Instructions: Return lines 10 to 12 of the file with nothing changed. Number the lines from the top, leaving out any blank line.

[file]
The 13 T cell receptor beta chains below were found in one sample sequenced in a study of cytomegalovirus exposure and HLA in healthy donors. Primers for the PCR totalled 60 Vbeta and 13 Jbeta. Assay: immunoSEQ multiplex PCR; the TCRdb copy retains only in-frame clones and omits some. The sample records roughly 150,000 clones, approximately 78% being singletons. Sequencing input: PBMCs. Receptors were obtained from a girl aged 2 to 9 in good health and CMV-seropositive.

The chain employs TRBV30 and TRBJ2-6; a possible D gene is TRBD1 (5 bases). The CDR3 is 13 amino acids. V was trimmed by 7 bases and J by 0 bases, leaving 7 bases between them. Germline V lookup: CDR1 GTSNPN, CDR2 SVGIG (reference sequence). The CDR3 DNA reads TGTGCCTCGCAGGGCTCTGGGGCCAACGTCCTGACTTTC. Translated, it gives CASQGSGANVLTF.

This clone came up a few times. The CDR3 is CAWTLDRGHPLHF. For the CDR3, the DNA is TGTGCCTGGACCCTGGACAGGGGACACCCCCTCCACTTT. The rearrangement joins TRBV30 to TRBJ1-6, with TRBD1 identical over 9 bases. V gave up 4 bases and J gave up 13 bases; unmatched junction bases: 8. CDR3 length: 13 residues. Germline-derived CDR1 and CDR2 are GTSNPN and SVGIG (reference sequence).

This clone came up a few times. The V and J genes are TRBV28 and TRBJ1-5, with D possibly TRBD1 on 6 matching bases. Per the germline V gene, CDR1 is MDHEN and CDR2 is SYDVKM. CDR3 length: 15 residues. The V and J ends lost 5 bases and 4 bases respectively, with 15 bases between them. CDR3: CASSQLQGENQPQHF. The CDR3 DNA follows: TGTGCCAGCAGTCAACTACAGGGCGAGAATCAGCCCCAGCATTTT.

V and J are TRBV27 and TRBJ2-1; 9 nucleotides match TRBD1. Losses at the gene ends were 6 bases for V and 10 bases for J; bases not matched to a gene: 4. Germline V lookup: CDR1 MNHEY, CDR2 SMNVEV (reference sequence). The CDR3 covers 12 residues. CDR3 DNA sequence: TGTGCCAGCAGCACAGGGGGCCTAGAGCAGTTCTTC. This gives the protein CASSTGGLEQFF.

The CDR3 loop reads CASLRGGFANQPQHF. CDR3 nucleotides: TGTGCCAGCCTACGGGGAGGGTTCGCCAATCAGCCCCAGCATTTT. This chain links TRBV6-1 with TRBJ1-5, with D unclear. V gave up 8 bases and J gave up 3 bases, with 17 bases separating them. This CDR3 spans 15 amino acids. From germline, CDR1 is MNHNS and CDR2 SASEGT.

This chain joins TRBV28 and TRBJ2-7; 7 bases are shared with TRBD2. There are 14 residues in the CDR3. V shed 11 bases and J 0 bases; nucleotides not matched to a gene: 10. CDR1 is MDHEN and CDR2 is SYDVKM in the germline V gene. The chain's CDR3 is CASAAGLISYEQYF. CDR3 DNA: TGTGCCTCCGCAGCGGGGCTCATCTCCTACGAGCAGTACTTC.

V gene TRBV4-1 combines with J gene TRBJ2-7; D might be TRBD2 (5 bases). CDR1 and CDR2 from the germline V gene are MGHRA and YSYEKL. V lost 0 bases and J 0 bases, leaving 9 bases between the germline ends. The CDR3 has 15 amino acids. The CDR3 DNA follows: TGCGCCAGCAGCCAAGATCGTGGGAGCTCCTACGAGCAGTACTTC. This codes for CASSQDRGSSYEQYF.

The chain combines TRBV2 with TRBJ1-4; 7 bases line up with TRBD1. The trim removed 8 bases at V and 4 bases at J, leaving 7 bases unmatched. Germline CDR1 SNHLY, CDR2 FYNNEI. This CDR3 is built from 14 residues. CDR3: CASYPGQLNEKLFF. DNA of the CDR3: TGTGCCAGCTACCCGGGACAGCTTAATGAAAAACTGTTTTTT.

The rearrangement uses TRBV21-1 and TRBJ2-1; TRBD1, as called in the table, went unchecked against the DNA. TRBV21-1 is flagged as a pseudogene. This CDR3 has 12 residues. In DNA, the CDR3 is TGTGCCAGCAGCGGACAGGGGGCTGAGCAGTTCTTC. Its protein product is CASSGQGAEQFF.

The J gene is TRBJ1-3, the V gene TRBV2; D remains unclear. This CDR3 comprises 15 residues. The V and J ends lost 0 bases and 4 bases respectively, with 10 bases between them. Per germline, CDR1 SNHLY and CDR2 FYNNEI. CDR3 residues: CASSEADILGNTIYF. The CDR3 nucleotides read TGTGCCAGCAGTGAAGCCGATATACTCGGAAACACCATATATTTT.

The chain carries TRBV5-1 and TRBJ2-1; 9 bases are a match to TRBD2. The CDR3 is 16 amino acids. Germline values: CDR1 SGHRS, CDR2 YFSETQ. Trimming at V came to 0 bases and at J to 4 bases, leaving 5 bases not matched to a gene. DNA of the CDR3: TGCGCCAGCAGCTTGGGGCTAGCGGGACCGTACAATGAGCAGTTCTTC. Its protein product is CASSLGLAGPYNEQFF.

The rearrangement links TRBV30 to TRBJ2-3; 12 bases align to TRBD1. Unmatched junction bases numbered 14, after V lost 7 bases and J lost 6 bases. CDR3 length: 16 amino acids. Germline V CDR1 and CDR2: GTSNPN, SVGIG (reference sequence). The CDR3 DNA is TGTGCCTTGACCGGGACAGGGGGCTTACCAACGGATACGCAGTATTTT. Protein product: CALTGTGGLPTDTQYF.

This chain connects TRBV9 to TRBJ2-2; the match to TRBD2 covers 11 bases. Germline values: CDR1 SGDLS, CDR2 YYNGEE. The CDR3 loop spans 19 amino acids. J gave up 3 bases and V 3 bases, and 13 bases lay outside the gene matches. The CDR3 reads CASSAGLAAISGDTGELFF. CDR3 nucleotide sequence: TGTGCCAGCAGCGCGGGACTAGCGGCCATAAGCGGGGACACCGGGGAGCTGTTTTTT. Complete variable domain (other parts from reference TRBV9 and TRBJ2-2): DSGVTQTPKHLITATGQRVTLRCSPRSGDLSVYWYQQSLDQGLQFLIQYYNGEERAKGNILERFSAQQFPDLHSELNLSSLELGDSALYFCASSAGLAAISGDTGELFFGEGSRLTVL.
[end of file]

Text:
The rearrangement uses TRBV21-1 and TRBJ2-1; TRBD1, as called in the table, went unchecked against the DNA. TRBV21-1 is flagged as a pseudogene. This CDR3 has 12 residues. In DNA, the CDR3 is TGTGCCAGCAGCGGACAGGGGGCTGAGCAGTTCTTC. Its protein product is CASSGQGAEQFF.

The J gene is TRBJ1-3, the V gene TRBV2; D remains unclear. This CDR3 comprises 15 residues. The V and J ends lost 0 bases and 4 bases respectively, with 10 bases between them. Per germline, CDR1 SNHLY and CDR2 FYNNEI. CDR3 residues: CASSEADILGNTIYF. The CDR3 nucleotides read TGTGCCAGCAGTGAAGCCGATATACTCGGAAACACCATATATTTT.

The chain carries TRBV5-1 and TRBJ2-1; 9 bases are a match to TRBD2. The CDR3 is 16 amino acids. Germline values: CDR1 SGHRS, CDR2 YFSETQ. Trimming at V came to 0 bases and at J to 4 bases, leaving 5 bases not matched to a gene. DNA of the CDR3: TGCGCCAGCAGCTTGGGGCTAGCGGGACCGTACAATGAGCAGTTCTTC. Its protein product is CASSLGLAGPYNEQFF.